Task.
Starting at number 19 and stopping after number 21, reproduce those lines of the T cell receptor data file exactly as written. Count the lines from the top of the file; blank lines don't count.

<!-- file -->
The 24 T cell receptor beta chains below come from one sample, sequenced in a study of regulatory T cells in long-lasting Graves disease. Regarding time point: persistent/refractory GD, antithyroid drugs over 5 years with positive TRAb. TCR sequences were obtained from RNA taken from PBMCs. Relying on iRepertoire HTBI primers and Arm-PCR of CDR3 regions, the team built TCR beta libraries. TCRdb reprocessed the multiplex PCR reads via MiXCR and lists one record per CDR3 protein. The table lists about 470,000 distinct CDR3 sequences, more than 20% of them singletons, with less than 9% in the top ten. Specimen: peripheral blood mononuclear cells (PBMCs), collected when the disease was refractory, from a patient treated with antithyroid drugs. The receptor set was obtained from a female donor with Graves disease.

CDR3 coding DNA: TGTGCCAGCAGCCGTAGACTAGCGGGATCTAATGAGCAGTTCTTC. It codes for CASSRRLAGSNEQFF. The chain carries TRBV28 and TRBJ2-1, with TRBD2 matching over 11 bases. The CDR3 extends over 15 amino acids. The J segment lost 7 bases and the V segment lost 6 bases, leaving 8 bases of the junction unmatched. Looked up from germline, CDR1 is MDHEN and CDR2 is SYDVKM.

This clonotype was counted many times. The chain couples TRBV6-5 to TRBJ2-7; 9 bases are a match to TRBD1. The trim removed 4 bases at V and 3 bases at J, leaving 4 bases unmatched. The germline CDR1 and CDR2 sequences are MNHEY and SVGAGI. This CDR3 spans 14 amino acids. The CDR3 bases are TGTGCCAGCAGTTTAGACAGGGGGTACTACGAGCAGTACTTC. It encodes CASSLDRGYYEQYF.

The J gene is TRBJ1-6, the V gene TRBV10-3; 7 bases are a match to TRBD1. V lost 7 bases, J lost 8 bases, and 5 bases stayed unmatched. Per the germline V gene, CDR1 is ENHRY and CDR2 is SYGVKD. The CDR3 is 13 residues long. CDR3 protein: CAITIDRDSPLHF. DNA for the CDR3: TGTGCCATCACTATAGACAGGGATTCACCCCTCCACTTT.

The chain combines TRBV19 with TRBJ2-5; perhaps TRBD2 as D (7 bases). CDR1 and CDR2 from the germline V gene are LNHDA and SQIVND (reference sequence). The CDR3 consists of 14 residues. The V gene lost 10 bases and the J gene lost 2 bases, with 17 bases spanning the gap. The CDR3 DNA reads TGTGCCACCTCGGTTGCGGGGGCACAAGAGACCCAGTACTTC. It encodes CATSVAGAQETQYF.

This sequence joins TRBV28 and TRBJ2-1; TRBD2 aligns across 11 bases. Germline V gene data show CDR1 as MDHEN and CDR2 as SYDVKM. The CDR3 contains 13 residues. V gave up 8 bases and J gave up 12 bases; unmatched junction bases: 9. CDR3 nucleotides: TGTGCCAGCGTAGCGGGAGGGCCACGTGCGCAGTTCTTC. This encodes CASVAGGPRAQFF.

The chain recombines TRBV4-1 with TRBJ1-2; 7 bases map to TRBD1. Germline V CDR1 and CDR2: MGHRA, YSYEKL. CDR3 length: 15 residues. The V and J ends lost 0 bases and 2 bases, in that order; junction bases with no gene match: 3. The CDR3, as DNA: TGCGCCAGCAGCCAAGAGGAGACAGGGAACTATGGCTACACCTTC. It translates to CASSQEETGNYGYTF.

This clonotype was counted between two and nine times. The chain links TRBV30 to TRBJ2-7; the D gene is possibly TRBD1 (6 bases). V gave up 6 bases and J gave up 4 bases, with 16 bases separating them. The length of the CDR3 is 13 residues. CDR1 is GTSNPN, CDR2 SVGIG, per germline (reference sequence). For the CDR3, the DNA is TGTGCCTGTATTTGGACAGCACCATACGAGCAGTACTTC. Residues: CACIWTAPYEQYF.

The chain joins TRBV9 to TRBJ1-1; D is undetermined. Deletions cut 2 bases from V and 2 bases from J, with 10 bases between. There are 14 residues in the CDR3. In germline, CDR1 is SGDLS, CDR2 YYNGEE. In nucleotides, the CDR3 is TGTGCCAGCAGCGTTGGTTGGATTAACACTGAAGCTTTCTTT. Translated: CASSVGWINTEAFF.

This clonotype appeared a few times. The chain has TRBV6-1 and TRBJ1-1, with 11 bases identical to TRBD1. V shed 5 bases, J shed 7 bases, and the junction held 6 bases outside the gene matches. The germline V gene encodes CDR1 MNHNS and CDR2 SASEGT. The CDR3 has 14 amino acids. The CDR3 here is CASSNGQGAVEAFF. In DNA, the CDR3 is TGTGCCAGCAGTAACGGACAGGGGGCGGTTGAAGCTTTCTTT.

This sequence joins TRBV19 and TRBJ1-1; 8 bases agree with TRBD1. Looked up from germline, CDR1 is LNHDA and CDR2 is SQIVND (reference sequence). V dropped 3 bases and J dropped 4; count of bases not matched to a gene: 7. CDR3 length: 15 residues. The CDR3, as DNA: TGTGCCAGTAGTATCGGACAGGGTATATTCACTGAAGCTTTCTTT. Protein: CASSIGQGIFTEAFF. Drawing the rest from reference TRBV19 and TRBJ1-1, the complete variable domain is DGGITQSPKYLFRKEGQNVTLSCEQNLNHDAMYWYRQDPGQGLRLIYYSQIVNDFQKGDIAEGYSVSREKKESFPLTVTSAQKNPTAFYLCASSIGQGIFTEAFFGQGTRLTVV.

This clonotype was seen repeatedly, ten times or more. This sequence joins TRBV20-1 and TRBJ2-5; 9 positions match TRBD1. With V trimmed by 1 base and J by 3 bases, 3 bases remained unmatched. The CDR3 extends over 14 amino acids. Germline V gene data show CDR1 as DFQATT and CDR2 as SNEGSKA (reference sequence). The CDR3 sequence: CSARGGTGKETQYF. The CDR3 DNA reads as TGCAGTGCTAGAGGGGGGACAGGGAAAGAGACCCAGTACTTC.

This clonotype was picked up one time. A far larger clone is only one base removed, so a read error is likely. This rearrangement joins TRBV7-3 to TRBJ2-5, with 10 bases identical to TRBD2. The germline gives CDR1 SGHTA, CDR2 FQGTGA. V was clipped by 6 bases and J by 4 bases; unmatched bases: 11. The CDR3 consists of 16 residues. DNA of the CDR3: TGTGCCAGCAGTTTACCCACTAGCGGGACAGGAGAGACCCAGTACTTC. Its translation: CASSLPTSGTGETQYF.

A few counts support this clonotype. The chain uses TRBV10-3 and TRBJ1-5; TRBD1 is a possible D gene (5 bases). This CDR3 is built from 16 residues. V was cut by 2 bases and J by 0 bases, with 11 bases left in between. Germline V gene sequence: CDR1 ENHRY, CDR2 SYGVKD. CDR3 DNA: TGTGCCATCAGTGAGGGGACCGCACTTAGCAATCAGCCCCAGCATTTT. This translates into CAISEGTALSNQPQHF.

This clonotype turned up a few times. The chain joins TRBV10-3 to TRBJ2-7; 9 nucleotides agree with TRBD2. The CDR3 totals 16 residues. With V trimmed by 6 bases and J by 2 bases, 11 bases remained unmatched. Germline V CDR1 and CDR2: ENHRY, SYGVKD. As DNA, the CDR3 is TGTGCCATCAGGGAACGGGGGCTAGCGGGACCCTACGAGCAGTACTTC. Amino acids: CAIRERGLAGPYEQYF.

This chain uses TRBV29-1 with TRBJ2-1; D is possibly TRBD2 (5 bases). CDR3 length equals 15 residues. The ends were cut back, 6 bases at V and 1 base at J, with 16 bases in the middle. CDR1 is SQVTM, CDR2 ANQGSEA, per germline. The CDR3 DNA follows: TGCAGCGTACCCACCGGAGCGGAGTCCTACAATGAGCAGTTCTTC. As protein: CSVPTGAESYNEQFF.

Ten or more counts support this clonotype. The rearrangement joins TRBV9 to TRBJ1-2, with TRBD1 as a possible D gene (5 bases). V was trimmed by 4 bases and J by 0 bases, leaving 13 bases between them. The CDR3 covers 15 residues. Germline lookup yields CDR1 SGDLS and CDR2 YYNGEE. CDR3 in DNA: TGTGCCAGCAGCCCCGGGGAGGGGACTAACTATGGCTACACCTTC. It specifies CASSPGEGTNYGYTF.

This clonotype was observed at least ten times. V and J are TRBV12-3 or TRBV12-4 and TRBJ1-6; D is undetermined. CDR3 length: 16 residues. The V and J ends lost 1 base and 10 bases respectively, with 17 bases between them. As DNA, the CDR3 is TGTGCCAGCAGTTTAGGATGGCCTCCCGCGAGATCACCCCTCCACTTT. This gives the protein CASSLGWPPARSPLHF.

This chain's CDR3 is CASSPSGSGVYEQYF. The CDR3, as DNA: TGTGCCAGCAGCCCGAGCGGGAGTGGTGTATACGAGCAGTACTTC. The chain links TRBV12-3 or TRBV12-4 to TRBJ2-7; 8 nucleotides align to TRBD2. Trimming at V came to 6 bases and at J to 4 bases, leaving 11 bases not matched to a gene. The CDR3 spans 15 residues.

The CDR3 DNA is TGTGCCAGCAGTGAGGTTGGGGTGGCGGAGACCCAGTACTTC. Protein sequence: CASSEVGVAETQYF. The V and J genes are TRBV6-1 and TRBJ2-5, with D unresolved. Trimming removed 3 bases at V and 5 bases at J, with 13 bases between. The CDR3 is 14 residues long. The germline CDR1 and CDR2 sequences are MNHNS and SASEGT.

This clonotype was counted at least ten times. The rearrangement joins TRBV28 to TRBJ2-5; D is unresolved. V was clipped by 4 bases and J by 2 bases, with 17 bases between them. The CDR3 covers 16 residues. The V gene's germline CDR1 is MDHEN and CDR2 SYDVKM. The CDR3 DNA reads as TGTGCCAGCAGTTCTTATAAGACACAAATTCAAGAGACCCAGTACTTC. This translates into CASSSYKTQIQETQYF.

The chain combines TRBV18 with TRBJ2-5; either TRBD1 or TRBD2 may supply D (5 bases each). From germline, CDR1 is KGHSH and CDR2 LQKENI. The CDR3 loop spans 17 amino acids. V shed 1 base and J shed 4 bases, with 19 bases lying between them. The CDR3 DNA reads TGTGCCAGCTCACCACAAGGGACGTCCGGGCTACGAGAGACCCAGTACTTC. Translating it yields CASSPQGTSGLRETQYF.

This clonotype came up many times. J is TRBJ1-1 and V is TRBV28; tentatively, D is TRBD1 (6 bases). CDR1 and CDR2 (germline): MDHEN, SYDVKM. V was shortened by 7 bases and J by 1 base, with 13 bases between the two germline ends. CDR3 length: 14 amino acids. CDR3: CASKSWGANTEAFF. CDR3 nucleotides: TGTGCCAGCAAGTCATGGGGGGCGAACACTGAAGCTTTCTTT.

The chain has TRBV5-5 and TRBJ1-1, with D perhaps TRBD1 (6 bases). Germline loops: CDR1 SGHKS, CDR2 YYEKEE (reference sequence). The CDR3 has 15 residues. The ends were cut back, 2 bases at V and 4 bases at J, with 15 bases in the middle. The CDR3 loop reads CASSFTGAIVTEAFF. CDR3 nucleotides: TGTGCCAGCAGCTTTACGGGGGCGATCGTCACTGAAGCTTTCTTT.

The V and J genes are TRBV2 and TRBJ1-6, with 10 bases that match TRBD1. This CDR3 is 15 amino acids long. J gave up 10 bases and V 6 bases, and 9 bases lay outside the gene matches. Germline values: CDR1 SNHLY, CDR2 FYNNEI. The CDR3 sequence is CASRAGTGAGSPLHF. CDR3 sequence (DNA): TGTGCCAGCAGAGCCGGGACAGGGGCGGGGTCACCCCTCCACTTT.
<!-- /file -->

This chain's CDR3 is CASSPSGSGVYEQYF. The CDR3, as DNA: TGTGCCAGCAGCCCGAGCGGGAGTGGTGTATACGAGCAGTACTTC. The chain links TRBV12-3 or TRBV12-4 to TRBJ2-7; 8 nucleotides align to TRBD2. Trimming at V came to 6 bases and at J to 4 bases, leaving 11 bases not matched to a gene. The CDR3 spans 15 residues.

The CDR3 DNA is TGTGCCAGCAGTGAGGTTGGGGTGGCGGAGACCCAGTACTTC. Protein sequence: CASSEVGVAETQYF. The V and J genes are TRBV6-1 and TRBJ2-5, with D unresolved. Trimming removed 3 bases at V and 5 bases at J, with 13 bases between. The CDR3 is 14 residues long. The germline CDR1 and CDR2 sequences are MNHNS and SASEGT.

This clonotype was counted at least ten times. The rearrangement joins TRBV28 to TRBJ2-5; D is unresolved. V was clipped by 4 bases and J by 2 bases, with 17 bases between them. The CDR3 covers 16 residues. The V gene's germline CDR1 is MDHEN and CDR2 SYDVKM. The CDR3 DNA reads as TGTGCCAGCAGTTCTTATAAGACACAAATTCAAGAGACCCAGTACTTC. This translates into CASSSYKTQIQETQYF.